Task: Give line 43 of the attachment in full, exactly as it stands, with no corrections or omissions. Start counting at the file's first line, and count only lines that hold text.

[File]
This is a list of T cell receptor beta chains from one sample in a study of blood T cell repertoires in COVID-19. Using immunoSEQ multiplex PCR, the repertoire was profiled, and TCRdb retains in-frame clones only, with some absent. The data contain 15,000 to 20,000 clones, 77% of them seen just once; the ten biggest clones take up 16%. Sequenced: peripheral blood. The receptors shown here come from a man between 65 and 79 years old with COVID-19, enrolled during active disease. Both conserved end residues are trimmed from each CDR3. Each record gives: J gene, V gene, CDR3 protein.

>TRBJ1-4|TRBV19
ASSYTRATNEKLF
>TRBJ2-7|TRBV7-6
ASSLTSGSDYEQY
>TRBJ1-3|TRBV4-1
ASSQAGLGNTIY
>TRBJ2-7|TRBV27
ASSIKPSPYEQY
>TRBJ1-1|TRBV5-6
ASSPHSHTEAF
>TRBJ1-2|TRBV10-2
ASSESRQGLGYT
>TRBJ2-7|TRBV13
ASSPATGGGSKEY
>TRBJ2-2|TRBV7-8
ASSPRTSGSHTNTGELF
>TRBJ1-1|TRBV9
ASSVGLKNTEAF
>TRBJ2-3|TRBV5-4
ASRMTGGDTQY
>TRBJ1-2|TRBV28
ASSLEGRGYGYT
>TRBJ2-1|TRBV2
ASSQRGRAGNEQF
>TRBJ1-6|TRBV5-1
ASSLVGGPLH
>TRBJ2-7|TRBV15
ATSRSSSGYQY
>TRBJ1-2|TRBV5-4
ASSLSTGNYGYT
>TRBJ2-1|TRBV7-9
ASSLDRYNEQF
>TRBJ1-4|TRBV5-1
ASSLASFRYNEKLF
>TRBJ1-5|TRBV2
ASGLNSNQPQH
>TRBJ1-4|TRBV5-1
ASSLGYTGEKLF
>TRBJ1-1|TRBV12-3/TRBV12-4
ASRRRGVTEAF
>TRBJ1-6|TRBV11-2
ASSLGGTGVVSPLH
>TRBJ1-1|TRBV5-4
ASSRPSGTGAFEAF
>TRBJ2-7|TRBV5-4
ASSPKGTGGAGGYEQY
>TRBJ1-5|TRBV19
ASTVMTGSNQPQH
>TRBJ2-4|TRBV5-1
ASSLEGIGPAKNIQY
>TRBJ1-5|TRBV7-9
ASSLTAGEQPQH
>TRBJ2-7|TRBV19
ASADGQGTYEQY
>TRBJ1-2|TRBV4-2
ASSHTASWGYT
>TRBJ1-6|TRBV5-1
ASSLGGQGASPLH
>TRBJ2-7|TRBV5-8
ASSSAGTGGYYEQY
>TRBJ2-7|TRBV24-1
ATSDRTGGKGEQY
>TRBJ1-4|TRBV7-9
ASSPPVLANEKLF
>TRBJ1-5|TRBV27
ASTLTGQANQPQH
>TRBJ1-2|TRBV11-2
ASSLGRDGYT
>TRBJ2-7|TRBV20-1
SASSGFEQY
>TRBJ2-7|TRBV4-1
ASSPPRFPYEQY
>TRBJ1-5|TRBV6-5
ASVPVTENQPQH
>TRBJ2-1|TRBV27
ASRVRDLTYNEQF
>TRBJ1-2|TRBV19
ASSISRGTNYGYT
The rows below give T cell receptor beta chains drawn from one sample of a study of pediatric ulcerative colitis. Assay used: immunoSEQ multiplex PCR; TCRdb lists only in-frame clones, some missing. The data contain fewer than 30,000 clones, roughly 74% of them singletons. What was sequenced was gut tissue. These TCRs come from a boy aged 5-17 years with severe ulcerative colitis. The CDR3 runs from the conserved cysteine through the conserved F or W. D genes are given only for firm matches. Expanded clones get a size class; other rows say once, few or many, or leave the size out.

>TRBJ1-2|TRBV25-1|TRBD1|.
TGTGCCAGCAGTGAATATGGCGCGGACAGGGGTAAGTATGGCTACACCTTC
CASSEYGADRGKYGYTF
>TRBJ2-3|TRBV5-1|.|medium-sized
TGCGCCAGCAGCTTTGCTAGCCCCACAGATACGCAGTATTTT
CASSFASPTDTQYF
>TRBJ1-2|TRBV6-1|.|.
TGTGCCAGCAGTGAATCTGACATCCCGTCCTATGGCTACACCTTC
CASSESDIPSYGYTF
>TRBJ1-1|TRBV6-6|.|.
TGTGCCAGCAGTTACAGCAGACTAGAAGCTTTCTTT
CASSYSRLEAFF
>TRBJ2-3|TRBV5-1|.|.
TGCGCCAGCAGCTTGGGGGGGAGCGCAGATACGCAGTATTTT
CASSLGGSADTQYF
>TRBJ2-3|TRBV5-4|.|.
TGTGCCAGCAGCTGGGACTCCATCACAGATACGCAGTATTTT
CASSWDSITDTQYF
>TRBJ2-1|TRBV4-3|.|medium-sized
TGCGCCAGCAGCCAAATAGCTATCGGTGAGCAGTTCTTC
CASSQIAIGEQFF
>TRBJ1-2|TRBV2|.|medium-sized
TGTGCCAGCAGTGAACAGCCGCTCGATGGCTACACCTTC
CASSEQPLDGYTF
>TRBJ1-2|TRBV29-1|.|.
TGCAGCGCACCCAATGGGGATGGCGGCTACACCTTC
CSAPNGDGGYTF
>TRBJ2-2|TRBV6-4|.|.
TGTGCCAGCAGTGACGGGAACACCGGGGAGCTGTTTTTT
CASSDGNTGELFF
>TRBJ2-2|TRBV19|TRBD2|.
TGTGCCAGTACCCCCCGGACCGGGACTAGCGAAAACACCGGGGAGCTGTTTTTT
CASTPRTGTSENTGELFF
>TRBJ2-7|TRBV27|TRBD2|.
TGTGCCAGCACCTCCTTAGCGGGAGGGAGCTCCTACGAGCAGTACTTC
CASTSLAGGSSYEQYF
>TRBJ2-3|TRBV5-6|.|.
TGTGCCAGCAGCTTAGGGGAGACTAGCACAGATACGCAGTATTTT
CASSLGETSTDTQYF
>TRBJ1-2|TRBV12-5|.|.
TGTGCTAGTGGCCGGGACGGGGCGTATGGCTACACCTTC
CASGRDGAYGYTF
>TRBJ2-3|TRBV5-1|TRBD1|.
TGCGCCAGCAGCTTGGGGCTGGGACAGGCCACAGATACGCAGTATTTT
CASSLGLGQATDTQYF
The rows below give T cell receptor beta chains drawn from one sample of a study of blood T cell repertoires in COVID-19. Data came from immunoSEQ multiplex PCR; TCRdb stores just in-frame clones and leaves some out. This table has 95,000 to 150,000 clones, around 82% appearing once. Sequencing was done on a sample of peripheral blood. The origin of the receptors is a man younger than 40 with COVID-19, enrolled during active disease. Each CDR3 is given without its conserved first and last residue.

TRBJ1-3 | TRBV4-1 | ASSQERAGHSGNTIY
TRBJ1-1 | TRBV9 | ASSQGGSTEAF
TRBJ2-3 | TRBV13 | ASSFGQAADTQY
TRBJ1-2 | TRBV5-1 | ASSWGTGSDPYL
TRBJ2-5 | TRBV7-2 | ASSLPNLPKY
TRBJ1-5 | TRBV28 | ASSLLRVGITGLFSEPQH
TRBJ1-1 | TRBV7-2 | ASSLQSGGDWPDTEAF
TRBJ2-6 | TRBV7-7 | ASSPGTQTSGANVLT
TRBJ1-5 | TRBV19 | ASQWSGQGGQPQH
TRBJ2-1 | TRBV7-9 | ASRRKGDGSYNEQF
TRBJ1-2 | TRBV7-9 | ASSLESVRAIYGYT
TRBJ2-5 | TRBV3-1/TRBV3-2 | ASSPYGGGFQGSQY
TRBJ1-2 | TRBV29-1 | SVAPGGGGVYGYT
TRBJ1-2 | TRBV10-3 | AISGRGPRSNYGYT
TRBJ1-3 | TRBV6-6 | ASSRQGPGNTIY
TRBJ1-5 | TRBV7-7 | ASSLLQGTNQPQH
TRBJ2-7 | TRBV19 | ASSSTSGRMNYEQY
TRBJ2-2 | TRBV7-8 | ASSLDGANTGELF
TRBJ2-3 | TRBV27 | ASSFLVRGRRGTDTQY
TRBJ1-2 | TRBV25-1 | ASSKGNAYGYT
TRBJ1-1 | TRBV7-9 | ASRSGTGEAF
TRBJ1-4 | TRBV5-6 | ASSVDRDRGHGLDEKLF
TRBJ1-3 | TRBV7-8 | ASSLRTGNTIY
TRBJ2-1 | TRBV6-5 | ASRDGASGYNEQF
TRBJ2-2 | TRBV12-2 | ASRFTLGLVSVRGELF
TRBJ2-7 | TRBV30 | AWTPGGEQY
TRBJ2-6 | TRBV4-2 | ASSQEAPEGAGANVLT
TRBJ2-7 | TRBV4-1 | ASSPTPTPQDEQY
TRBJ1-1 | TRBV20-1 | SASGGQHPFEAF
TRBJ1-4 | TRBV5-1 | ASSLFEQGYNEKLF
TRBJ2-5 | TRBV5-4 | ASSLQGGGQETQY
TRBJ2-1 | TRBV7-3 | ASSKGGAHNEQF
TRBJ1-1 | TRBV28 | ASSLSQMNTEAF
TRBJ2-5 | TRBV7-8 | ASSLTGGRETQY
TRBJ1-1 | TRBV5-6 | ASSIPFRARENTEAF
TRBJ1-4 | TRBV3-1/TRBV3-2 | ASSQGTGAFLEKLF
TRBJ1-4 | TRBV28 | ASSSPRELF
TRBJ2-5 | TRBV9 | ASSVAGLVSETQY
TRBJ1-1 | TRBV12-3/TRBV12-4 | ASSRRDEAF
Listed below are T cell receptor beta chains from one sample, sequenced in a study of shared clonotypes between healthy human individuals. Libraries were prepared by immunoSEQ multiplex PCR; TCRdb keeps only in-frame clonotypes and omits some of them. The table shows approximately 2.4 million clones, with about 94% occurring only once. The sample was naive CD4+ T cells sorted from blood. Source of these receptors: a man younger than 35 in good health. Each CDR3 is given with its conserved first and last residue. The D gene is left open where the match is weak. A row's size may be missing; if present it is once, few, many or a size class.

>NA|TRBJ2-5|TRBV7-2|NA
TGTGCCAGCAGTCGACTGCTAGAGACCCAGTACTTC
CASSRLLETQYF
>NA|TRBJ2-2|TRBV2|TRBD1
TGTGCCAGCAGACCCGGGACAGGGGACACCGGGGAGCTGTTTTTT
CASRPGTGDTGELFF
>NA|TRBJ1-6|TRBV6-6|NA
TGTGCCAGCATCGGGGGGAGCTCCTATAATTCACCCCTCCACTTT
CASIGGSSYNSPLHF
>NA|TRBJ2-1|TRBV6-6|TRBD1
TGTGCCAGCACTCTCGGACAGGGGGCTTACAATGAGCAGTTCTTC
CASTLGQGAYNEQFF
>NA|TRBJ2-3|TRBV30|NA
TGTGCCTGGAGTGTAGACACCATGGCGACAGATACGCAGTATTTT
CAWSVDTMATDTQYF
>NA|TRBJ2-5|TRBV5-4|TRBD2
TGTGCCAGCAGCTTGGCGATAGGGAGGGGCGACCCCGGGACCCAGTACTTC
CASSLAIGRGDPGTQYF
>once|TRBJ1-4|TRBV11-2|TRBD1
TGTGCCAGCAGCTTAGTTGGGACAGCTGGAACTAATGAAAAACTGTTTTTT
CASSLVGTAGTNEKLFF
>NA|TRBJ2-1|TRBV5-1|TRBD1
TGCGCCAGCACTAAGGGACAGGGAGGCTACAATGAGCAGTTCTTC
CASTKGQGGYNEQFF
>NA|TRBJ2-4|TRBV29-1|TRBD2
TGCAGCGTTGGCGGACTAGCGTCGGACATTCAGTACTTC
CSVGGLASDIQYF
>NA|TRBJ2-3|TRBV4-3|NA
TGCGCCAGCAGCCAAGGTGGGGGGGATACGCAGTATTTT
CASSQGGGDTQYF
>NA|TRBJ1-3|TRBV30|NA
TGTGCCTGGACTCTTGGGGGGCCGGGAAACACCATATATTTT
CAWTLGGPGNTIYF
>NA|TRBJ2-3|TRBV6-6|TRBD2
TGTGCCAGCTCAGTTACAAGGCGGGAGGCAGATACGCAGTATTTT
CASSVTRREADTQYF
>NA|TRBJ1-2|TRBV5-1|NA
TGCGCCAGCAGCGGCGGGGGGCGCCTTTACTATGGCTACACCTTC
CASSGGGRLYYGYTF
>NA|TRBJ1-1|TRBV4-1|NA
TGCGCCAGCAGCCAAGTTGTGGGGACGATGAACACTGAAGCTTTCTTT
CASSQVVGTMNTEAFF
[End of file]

ASSLGGTGVVSPLH